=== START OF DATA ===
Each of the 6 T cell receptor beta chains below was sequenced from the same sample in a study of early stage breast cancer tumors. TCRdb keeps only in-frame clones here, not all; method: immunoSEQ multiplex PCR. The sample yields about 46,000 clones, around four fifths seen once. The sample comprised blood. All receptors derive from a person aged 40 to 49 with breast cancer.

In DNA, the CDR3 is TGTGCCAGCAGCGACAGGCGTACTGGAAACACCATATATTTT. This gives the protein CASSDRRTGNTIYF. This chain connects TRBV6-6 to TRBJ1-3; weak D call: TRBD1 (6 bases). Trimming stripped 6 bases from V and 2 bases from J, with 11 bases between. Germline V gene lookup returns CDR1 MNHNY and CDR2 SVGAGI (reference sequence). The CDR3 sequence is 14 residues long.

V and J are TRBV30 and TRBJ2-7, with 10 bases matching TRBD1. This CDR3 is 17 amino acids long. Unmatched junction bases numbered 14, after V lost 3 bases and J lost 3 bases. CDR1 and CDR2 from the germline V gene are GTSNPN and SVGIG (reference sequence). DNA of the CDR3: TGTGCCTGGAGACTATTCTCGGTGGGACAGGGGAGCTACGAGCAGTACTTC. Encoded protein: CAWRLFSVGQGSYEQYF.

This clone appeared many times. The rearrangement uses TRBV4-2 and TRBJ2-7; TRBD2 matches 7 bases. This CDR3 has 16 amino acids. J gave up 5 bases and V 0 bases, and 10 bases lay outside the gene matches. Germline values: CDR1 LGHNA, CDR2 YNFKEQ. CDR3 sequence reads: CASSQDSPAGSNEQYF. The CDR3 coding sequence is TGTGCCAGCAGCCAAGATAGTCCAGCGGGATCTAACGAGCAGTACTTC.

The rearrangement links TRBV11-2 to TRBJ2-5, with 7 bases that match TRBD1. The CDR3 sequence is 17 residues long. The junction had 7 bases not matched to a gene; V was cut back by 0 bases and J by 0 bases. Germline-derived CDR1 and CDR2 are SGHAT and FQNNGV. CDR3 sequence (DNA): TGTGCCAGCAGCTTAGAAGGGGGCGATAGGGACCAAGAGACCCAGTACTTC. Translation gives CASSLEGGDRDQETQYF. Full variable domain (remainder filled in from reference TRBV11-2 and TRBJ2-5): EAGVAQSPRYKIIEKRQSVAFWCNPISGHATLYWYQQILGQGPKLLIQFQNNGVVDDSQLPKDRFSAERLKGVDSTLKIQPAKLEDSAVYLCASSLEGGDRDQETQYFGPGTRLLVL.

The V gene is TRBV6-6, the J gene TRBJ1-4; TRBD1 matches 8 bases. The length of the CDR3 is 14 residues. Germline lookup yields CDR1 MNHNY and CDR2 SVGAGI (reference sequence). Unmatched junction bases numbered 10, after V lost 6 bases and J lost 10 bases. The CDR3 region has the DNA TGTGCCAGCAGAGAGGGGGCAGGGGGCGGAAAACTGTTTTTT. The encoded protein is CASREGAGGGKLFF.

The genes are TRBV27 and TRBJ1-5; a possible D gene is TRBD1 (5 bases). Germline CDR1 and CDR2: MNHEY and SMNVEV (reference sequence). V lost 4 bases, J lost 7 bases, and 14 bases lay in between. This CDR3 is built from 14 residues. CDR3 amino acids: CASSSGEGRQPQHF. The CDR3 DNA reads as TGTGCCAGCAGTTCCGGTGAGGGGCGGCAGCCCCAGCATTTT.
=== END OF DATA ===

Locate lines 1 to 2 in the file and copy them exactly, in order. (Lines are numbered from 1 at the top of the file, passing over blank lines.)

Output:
Each of the 6 T cell receptor beta chains below was sequenced from the same sample in a study of early stage breast cancer tumors. TCRdb keeps only in-frame clones here, not all; method: immunoSEQ multiplex PCR. The sample yields about 46,000 clones, around four fifths seen once. The sample comprised blood. All receptors derive from a person aged 40 to 49 with breast cancer.

In DNA, the CDR3 is TGTGCCAGCAGCGACAGGCGTACTGGAAACACCATATATTTT. This gives the protein CASSDRRTGNTIYF. This chain connects TRBV6-6 to TRBJ1-3; weak D call: TRBD1 (6 bases). Trimming stripped 6 bases from V and 2 bases from J, with 11 bases between. Germline V gene lookup returns CDR1 MNHNY and CDR2 SVGAGI (reference sequence). The CDR3 sequence is 14 residues long.